- ANGRY BIRDS (CTM 1034096), registered for products in Classes 9, 16 and 28 and services in Class 41.
Rovio's arguments were based mainly on the following:
- the trademarks were similar from a visual, phonetic and verbal point of view (ANGRY v ANGRY BITE and ANGRY BIRDS v ANGRY BITE), and covered similar services and related products;
- there was a risk of confusion, which included a risk of association on the part of consumers;
- the reputation of the ANGRY and ANGRY BIRDS marks increased the risk of confusion, which included a risk of association (see the decision of the Court of Justice of the European Union (ECJ) in Sabel v Puma (Case C-251/95), Paragraph 24); and
- the beginning of a trademark is of greater importance, as it captures the attention of consumers and is more easily remembered (see OHIM's October 26 2007 decision in opposition B 917 866 (EURO FOOD v EUROPEAN FOOD and logo)).
Based on the arguments brought before it, OSIM issued a final decision partially in favour of Rovio, refusing to register the national trademark ANGRY BITE for all the services in Class 35 except "the services linked with the products in Class 9".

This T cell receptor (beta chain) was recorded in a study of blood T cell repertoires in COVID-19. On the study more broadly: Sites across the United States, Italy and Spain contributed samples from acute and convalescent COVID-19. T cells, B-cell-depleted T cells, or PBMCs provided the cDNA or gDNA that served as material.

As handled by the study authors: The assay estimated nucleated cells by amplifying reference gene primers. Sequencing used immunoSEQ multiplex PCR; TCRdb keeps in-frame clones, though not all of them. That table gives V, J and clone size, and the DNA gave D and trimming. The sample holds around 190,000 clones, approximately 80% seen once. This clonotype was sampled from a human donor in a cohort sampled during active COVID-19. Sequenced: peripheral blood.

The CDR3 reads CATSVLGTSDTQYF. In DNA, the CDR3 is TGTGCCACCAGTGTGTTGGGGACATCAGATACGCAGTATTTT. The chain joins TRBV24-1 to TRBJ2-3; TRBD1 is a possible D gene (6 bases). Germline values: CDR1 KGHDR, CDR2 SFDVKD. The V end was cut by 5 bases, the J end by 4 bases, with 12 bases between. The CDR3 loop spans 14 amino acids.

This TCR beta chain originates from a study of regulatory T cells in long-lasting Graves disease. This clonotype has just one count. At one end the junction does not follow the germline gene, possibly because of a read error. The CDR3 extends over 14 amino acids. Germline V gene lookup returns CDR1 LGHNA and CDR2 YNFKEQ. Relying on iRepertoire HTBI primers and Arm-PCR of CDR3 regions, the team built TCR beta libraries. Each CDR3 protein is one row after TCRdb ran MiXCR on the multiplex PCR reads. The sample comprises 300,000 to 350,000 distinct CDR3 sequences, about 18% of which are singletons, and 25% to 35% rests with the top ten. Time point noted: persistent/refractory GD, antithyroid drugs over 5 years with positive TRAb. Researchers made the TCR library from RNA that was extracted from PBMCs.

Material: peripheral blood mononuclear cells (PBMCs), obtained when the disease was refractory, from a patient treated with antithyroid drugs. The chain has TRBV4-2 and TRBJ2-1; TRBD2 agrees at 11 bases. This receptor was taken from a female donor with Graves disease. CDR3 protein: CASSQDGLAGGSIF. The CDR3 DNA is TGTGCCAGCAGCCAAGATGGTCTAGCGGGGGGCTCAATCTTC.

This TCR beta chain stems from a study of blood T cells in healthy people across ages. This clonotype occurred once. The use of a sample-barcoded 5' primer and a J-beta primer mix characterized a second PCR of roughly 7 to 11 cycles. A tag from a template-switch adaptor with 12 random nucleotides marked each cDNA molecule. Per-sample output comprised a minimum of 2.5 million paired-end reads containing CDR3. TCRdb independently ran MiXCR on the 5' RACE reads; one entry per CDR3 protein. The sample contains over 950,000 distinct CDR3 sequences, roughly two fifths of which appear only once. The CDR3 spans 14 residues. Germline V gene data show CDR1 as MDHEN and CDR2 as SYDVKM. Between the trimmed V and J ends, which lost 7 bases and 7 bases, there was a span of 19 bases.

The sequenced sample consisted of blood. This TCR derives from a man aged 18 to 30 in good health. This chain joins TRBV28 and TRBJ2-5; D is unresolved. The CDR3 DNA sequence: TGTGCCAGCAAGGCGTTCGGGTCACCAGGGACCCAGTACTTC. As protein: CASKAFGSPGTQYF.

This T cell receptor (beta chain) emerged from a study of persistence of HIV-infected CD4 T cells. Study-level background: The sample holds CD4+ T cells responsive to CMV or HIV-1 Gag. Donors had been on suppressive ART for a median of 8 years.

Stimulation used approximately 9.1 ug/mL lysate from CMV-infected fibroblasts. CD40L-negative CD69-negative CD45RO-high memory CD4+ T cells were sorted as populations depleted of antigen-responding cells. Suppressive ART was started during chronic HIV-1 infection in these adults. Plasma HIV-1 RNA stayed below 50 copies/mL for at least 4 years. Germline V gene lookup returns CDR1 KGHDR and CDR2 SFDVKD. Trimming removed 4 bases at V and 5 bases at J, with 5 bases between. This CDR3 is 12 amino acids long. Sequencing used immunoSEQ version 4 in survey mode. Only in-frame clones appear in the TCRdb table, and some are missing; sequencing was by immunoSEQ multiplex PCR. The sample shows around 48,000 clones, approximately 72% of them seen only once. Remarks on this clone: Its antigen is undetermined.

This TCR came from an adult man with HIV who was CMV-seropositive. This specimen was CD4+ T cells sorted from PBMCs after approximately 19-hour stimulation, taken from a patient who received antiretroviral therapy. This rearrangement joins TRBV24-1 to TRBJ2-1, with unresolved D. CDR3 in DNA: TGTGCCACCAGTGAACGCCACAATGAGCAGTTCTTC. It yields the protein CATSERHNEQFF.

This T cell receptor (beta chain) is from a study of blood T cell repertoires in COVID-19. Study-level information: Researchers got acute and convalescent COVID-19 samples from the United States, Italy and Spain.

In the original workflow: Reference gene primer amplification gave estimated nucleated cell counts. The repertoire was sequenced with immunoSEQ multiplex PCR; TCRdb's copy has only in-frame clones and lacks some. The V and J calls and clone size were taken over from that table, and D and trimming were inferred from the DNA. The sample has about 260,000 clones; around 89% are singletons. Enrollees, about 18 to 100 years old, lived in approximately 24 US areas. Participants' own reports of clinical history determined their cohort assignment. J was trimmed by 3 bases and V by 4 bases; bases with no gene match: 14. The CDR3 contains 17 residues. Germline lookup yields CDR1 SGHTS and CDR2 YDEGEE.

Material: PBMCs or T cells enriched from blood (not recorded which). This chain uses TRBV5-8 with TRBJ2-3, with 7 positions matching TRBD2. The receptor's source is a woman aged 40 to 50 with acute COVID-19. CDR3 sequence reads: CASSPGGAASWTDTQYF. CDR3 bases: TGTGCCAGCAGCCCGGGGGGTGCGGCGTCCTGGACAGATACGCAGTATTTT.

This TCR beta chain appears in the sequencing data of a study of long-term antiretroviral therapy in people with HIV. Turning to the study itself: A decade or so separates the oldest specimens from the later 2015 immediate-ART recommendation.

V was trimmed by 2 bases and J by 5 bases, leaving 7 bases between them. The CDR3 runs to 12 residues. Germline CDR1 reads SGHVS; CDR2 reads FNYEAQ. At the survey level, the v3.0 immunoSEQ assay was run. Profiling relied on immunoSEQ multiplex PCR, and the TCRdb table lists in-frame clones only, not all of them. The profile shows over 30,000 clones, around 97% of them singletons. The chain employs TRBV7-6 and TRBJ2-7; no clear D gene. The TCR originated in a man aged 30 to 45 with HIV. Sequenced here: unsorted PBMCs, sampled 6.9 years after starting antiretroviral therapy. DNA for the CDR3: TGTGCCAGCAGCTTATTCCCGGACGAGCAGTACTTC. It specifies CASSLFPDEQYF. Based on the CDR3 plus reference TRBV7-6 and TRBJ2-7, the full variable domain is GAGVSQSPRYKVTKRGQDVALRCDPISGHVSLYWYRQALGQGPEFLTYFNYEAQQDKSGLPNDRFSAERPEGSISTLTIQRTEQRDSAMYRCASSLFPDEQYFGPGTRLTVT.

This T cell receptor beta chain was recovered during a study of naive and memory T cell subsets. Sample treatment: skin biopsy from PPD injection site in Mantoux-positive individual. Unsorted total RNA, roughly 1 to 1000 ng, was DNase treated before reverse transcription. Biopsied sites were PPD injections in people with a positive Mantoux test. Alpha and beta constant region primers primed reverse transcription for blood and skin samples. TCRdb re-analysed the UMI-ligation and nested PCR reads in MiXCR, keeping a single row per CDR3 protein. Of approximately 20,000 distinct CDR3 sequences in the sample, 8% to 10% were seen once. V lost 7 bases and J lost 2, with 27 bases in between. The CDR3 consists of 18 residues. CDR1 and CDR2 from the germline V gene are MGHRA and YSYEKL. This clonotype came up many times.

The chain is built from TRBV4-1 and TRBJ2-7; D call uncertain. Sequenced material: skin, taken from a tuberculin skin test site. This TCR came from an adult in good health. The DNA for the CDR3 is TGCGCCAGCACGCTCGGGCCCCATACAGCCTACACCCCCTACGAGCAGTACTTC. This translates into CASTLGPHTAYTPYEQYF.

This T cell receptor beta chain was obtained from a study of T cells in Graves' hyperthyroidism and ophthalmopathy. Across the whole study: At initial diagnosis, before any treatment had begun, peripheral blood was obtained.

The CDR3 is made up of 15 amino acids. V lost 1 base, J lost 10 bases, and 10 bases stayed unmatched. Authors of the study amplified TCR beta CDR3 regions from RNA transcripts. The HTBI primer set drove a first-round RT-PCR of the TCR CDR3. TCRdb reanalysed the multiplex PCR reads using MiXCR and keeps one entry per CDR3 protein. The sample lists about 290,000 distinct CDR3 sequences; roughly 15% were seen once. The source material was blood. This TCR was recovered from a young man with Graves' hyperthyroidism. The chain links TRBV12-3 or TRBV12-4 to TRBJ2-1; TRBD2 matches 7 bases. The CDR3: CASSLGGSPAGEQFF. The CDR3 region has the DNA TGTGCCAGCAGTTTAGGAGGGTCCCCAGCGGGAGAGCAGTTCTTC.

OSIM based its decision on:
- the similarity between ANGRY and ANGRY BITE from a phonetical point of view "because of the structure of the verbal elements 'angry' and 'angry bite';
- the visual similarity between the trademarks based on the identical fist part 'angry'; and
- the conceptual similarity between the marks due to the fact that they transmit the same idea to the public - namely, the emotion of being ‘angry’.
OSIM also stated that the services in Class 35 included services that were related to the products in Class 9, and recognised that Rovio had evidenced the reputation of the ANGRY mark for "online video games".
However, the decision is arguable in relation to the following points:
- It considered that the ANGRY BIRDS marks are different from the ANGRY BITE mark; and
- It allowed the services in Class 35 to remain unclearly identified, which is arguably not in line with the common practice that OSIM should follow further to the decisions of the ECJ in IP TRANSLATOR (Case C-307/10), in which the court held that the products and services should be identified clearly and precisely, and in Praktiker (Case C-418/02), and further to OHIM’s harmonised database.
Arguably, the decision of OSIM is of importance, not only for Rovio, but also as a precedent. It is expected that OSIM will take this decision into account in future similar cases.
Andra Musatescu, Andra Musatescu Law & Industrial Property Offices, Bucharest
Andra Musatescu Law & Industrial Property Offices represented Rovio Entertainment Ltd in this case
Copyright © Law Business ResearchCompany Number: 03281866 VAT: GB 160 7529 10